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This home near Missouri State University is among the best-reviewed short-term Airbnb rental sites in Springfield. The booking company will now collect and remit sales taxes in an agreement with the state.
Photo courtesy Airbnb
This home near Missouri State University is among the best-reviewed short-term Airbnb rental sites in Springfield. The booking company will now collect and remit sales taxes in an agreement with the state.

Airbnb, Missouri reach tax agreement

Posted online

Last edited 12:59 p.m., Jan. 3, 2018

Missouri officials struck the state’s first deal with online short-term housing rental company Airbnb to collect and remit sales tax revenue.

Under an agreement with the Missouri Department of Revenue, Airbnb will begin collecting and remitting sales taxes Feb. 1 for short-term rentals offered through its website and mobile app. The San Francisco-based company announced the agreement this morning.

The agreement established a roughly 4.2 percent statewide sales tax rate on Airbnb bookings, as well as a variety of individual county and municipal sales tax rates, according to the company.

Greene County maintains a 1.25 percent general sales tax rate, according to county documents, and the city of Springfield has a 2.1 percent general sales tax rate, according to city documents.

“That’s why, A, this is so complicated and, B, it’s so important that we’re getting this done,” Airbnb spokesman Ben Breit told Springfield Business Journal. “It’s so complicated that it is totality unrealistic that a middle-class host would be able to figure this out.”

Beyond the consistent state sales tax, Breit said, “all of these additional taxes vary based on where you are, so it’s county by county, city by city, and these are just the taxes that are handled by the Department of Revenue.”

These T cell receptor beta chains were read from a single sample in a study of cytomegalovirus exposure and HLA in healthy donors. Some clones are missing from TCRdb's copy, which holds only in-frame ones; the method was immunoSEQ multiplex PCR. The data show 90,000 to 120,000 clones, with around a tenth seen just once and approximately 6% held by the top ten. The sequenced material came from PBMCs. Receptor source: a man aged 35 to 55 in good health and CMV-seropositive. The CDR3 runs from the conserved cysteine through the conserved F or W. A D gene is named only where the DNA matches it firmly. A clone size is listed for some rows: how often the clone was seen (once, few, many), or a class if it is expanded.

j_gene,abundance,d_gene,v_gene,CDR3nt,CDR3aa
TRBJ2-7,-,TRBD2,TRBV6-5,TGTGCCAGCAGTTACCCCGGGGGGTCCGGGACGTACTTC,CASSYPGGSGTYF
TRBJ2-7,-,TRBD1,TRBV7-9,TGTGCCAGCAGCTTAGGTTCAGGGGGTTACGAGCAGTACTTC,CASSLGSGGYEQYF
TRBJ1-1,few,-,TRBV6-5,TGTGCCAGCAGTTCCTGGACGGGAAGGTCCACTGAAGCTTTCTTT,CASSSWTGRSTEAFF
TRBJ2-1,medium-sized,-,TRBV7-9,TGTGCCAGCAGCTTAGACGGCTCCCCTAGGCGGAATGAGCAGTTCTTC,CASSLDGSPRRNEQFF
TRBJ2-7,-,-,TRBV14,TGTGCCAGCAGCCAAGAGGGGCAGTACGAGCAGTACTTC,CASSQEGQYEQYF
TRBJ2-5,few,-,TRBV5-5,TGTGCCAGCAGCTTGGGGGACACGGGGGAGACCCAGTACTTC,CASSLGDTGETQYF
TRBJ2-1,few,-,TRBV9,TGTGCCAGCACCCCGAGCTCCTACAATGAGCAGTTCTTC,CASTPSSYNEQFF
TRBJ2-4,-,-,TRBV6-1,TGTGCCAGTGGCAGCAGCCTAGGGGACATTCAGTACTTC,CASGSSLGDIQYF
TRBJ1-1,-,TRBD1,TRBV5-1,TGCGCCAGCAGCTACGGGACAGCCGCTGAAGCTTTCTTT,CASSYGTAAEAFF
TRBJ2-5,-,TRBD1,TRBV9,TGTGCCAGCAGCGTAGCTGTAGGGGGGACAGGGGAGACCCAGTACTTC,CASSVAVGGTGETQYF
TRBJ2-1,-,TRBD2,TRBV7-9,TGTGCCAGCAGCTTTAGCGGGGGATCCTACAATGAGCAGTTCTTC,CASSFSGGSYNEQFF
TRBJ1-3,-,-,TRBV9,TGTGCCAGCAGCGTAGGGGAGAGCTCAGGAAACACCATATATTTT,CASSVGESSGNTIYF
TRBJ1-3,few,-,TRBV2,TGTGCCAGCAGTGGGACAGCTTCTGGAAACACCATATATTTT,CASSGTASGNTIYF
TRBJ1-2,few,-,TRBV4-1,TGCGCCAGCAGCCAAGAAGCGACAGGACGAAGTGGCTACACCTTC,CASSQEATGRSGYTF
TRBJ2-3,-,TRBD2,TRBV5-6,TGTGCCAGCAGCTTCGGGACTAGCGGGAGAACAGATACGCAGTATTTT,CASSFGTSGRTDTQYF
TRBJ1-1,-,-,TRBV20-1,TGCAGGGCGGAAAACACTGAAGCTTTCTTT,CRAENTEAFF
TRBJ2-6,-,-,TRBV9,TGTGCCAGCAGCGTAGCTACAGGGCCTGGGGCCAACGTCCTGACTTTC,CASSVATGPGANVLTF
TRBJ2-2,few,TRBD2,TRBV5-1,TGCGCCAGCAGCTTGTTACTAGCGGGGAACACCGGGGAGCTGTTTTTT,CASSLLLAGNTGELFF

Airbnb recently announced its 6,300 Missouri hosts grossed nearly $30 million from 289,000 guests in 2017. Springfield ranked fifth statewide with local hosts collecting about $749,000 through 8,140 bookings.

If the same 12-month period were replicated under the new sales tax agreement, Breit said Missouri would have collected $1.1 million in additional tax revenue, considering just the new 4.2 percent state sales tax.

He said the company has been working with the state for a few months to iron out the taxing structure.

“It’s a big deal that we got this done, that Airbnb is going to be able to collect and remit all of these taxes automatically,” Breit said. “The hosts won’t have to worry about it, and I think we are all very confident that this is going to result in just a ton of new revenue for the state. It’s an issue that has always been there.”

About 350 other municipalities, counties and states made similar agreements with Airbnb, he said, including Iowa, Kansas, Illinois, Kentucky and Arkansas.

Breit said Missouri cities and counties with sales tax revenues that are not being collected by the state Department of Revenue still have to reach out to Airbnb for the company to collect and remit them.

“Any others that are interested in this, we want to hear from them, absolutely,” Breit said.

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